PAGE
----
• @JeffSwensen I have a fund for "living" and another for home maintenance. Exactly. We've got funds (actually, columns in a spreadsheet) for Job Loss, Home Repair, Auto (Repair + down payment), Medical, etc. Of course, this all started after we paid off our CCs.
    – RonJohn
    Commented Dec 13, 2016 at 23:23

While I certainly agree with the principle of paying down debt, there is some value in having a healthy cash cushion. If an emergency expense were to come up, and your credit has been cut-off or reduced to the point where you have no excess credit, then having real cash on hand is critical.

I would perform the following thought-experiment: What if my available credit had been cut off? How much would I need in cash to survive for 1 month, 3 months, 5 months, etc.? Consider what time period you'd be comfortable with, and set that amount as your minimum desired cash on hand.

While it may seem extreme to not have access to credit at all, during the credit crisis many banks and lenders "tightened" their lending: reducing credit limits, closing lines of credit, calling loans, raising rates, etc.

Suze Orman recommends cash savings equivalent to 8 months living expenses. That doesn't mean 8 months salary, but 8 months of what it would take to live on. At one point, in the midst of the economic crisis, I thought that made sense.

The Simple Dollar blog considers Suze's recommendation and the idea of emergency fund vs. debt repayment. Worth reading: Is Suze Right? Do Emergency Funds Now Trump Debt Repayment?.


Since it's not tagged , I'd like to offer a more general advice. Your emergency fund should match the financial risks that are relevant to you.

The two main classes of financial risk are of course a sudden increase in costs or a decrease in income. You'd have to address both independently.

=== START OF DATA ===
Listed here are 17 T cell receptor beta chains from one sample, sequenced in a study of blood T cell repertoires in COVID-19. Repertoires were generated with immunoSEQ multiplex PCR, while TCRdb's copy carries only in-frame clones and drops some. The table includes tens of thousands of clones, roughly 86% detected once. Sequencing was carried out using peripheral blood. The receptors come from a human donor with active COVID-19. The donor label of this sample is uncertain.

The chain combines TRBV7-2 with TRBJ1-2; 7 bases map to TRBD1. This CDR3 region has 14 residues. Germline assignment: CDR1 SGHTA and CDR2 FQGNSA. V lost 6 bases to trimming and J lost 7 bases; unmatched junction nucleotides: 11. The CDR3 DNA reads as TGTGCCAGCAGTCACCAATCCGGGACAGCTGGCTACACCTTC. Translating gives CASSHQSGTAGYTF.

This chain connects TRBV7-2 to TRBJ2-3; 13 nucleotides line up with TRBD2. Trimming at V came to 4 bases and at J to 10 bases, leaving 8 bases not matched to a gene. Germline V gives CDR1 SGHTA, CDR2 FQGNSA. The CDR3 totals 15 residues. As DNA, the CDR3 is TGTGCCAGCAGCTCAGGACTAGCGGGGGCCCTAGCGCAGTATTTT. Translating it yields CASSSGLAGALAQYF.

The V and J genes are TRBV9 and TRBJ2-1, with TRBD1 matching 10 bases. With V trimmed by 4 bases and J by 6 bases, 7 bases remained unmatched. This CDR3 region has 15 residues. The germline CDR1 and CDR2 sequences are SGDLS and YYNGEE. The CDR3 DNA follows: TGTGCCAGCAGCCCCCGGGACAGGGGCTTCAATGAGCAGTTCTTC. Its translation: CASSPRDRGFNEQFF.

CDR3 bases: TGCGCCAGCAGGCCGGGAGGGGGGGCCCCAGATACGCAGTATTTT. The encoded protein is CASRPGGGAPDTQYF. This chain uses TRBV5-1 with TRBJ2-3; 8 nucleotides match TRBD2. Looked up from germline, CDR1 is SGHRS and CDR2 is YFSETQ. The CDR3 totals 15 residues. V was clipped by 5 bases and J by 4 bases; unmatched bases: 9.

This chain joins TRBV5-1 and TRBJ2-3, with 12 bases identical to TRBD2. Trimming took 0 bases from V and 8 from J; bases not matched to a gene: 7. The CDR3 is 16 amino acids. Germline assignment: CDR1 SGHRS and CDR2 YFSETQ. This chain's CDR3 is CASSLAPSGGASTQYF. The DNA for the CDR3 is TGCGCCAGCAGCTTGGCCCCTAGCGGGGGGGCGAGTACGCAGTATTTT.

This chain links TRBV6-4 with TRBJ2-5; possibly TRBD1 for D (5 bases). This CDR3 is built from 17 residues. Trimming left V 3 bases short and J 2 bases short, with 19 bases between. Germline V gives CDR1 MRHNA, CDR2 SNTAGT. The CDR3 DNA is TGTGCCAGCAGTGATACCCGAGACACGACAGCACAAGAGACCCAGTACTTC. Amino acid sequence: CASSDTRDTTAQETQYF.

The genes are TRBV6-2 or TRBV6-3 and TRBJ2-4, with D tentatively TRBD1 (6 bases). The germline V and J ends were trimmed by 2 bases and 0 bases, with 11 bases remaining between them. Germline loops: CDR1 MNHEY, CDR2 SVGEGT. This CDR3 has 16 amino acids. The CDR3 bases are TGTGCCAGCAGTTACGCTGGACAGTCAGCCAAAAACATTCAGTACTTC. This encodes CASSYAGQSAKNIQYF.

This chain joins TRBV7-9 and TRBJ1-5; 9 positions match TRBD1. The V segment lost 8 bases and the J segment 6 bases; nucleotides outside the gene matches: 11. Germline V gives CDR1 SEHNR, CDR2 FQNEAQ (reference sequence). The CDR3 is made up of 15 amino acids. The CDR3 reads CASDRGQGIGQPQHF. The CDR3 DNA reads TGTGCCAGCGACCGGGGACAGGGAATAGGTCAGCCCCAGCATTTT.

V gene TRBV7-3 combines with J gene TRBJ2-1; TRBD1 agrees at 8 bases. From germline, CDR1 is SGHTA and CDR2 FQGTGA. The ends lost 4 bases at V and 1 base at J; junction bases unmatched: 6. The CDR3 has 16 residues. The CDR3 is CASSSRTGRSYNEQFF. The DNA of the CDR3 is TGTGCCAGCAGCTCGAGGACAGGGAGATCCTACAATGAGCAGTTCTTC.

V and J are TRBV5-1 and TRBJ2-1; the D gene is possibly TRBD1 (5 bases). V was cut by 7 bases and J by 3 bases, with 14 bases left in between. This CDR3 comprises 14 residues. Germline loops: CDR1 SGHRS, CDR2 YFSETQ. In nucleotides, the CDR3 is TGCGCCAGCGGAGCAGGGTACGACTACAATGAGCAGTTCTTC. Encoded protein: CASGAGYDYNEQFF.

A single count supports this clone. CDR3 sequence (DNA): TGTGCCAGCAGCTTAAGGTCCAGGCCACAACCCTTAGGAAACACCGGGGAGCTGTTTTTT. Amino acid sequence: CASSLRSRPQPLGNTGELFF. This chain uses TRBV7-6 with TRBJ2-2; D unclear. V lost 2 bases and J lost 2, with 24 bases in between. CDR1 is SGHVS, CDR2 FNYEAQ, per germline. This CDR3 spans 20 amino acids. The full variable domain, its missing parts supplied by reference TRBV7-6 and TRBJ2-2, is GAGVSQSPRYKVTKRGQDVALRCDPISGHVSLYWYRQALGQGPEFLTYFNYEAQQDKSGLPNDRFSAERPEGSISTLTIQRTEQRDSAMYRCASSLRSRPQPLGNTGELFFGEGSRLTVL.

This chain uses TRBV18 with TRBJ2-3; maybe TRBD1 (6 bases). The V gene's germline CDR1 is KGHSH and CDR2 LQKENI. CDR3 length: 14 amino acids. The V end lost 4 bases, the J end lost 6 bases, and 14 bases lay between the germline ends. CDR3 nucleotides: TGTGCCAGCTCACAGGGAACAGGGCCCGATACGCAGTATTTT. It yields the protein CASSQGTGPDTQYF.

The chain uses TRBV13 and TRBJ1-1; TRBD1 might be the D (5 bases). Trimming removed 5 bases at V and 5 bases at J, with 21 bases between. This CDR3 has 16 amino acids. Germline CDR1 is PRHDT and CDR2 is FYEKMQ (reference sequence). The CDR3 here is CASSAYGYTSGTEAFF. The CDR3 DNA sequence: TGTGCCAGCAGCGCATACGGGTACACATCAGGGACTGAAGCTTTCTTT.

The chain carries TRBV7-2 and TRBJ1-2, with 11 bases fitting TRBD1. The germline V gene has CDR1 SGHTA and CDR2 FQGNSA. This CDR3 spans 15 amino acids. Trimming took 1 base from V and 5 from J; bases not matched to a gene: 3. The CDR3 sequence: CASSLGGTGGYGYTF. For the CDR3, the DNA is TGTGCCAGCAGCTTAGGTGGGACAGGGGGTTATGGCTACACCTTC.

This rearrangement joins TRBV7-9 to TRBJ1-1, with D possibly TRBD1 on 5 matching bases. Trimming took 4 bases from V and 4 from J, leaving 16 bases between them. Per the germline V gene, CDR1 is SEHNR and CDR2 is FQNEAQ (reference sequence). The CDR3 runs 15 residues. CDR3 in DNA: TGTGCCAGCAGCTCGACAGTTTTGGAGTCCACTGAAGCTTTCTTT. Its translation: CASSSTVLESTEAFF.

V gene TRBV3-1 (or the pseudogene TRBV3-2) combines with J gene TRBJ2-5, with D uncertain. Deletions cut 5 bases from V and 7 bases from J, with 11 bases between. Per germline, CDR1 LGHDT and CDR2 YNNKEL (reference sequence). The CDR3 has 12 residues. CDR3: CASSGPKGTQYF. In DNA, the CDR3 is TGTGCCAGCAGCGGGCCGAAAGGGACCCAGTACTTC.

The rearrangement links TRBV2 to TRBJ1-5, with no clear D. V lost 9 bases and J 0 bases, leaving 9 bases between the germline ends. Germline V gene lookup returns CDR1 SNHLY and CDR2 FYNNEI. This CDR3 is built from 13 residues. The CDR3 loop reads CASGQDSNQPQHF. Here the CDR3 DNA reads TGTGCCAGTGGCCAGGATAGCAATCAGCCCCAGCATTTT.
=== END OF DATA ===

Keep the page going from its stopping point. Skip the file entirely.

First, loss of income. For most, this would simply equate to the loss of a job. How much benefits would you expect to get, and for how long? This is often the most important question; the 6 months advise in the US is based on a lack of benefits.

With two incomes, you're less likely to lose both jobs at the same time. That's a general advise, though. If you both work for the same employer, the risk of losing two jobs at the same time is certainly real. Also, in countries with little protection against dismissal (such as the US), the chance of being layed off at the same time is also higher.

On the debit side, there are also two main risks. The first is the loss or failure of an essential possession, i.e. one which requires immediate replacement. This could include a car, or a washing machine. You already paid for one before, so you should have a good idea how much it costs.

The second expenditure risk is health-related costs. Those can suddenly crop up, but often you have some kind of insurance. If not, you'd need to account for some costs, but it's hard to come up with an objective number here.

The two categories are dependent, of course. Health-related costs may very well coincide with a loss of income, especially if you're self-employed.

Now, once you've figured out what the risks are, it's time to figure out how to insure against them. Insurance might be a better choice than an emergency fund, especially for the health costs. You might even discover that you don't need an emergency fund at all. In large parts of Europe, you could establish a credit margin that's not easily revoked (i.e. overdraft agreements), and unemployment benefits are sufficient to cover your regular cost of living. The main risk would then be a sudden lack of liquidity if your employer goes bankrupt and fails to pay the monthly wages, which means your credit should be guaranteed sufficient to borrow one month of expenses. (This of course assumes quite good credit; "pay off my car" doesn't suggest that.)